Artressa W. Malone (seated) embraces the support of (l-r) nephew Eddie Walsh Sr., great-nephew Jesse Jeff, niece Earlene Walsh Duncan, and niece Wanda Brown. (Courtesy photo)

Church members and friends drove by with painted signs and honking horns to wish Mrs. Artressa Malone a happy, 102nd birthday on Palm Sunday (April 17).

Malone’s nieces and nephews staged a drive-by birthday party for “Aunt ‘Trit,” who still lives in her home.

“We go by and check on her several times a week,” said Earlene Walsh Duncan, Malone’s niece. “… My aunt was thrilled with the party and thanked everyone for coming by to wish her a happy birthday.”

Malone was born in Eads, to sharecropper parents with nine children, according to Duncan. She came to Memphis as a young mother of two in search of better opportunities, like so many others in rural, Southern communities.

“Her brothers and sisters also left Eads, but everyone did not come to Memphis,” said Duncan. “They scattered all over. But my father, who was Aunt ‘Trit’s brother, also came to Memphis.

“He would talk about how bad life was working in the fields. My daddy said if he saw a mule in Memphis, he wouldn’t say anything to that mule.”

Eads is an unincorporated, rural community in east Shelby County, where sharecropping eventually replaced the slave system as a way of raising large crops in the South.

Parts of Eads have been annexed to the city of Memphis and parts of Eads extend into Fayette County. 

While Malone was still living in Eads, she went to school up to the 11th grade. According to family lore, fees were assessed to attend school at that time. Her parents just did not have it, and that was the end of Malone’s education.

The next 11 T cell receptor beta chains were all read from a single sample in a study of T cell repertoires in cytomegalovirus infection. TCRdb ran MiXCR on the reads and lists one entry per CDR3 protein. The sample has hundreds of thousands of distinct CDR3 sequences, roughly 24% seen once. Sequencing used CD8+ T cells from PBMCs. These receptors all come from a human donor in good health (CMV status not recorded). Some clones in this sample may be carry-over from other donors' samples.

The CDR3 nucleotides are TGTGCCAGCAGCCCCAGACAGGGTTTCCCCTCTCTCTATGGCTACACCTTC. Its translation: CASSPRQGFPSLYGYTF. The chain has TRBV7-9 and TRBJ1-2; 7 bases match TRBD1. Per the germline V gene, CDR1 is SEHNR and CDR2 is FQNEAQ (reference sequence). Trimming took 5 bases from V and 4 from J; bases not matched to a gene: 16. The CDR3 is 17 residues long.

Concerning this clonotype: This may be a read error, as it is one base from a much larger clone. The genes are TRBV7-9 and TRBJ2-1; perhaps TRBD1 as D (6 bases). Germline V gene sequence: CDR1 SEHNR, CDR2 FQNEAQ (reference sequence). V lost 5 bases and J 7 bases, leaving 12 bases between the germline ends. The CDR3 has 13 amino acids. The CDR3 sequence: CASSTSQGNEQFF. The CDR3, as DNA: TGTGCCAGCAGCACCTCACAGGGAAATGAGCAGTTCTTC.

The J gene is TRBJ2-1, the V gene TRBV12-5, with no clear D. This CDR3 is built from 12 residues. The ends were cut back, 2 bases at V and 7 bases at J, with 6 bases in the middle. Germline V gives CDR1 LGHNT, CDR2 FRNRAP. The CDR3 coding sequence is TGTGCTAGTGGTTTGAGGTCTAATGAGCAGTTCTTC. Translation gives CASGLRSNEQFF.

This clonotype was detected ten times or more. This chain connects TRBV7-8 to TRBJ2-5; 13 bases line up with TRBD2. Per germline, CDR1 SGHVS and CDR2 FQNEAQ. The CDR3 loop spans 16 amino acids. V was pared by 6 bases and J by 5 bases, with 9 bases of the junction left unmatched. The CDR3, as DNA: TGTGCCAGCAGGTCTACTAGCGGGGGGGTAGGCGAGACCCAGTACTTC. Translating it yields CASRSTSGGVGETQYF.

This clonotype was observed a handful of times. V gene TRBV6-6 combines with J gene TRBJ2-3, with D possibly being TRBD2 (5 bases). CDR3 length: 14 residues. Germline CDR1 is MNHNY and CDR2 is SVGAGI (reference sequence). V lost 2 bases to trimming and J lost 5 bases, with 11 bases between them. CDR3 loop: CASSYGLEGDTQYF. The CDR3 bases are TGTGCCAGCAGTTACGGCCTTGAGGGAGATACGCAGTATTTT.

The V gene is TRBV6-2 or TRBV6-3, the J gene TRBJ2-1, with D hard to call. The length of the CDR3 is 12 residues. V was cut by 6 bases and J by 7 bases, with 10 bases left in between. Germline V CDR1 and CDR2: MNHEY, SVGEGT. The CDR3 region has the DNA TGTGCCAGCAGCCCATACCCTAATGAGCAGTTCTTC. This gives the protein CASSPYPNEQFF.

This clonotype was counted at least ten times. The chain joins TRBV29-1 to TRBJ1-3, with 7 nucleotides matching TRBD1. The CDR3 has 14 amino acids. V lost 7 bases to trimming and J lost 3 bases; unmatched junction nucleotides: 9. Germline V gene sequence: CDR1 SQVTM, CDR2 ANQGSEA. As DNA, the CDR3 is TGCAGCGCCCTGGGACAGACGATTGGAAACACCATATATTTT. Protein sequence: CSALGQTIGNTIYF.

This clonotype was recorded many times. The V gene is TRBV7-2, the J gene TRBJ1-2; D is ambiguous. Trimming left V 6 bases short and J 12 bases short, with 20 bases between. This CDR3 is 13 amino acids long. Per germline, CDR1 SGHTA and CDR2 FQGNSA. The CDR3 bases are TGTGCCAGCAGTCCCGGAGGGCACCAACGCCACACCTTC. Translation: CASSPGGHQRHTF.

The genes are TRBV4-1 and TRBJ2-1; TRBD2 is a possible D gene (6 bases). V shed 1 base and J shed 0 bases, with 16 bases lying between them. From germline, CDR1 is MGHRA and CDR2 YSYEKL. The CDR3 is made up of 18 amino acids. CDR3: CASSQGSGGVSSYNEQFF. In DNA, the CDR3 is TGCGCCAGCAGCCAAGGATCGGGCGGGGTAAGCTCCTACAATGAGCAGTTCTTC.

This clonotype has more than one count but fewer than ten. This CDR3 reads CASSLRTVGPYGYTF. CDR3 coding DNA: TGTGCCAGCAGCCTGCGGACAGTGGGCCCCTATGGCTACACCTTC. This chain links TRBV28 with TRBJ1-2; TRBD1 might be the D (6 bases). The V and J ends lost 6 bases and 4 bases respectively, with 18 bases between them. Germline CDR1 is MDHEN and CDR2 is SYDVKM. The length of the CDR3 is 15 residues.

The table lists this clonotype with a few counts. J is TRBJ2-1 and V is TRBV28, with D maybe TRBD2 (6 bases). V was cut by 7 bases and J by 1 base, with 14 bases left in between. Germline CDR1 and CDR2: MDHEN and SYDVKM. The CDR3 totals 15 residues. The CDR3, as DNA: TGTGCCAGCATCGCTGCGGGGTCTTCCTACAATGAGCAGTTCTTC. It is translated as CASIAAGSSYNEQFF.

Duncan was not sure when Malone came to Memphis. But a teenage Artressa married “Mr. Hayes” while still living in Eads. The couple had two children, but later divorced. After her divorce, Artressa came to Memphis with her children.

Like many African-American women, said Duncan, Malone found work in the home of a white family. The Thayer family employed Malone as a domestic employee for decades.

“Mr. Thayer built many of the schools here in Memphis,” said Duncan. “The Thayer children and grandchildren, when they come to town, always get by to see Aunt ‘Trit,’ bringing her gifts and money. She is always happy to see them again.”

Duncan said her aunt never talked about how she met her second husband, Ed Malone. 

“She didn’t talk very much about her past,” said Duncan. “But we did know that Uncle Ed’s people were from Ripley, Tennessee. Ed Malone worked for Firestone, and that was a good job back in the day. My aunt had a third child after she married again.”

Malone’s first two children preceded her in death, Duncan said. The third daughter is in her 70s.

“My aunt always talks about how good God has been to her,” said Duncan. “Although two of her children are deceased, she is still so grateful. She thanks God all day long for all he has done for her.”

Malone raised her children in Pastor Frank Ray’s church, back when it was just a small church in Binghamton. That’s where the family lived back then. 

Later, Malone joined St. James AME Church, located at 600 N. Fourth St., where other family members also attend. Malone has been a member there for decades.

“My aunt hasn’t been to church for two-and-a-half years, not since the pandemic,” said Duncan. “She was going to return on Easter Sunday, but she didn’t feel well enough to get out.”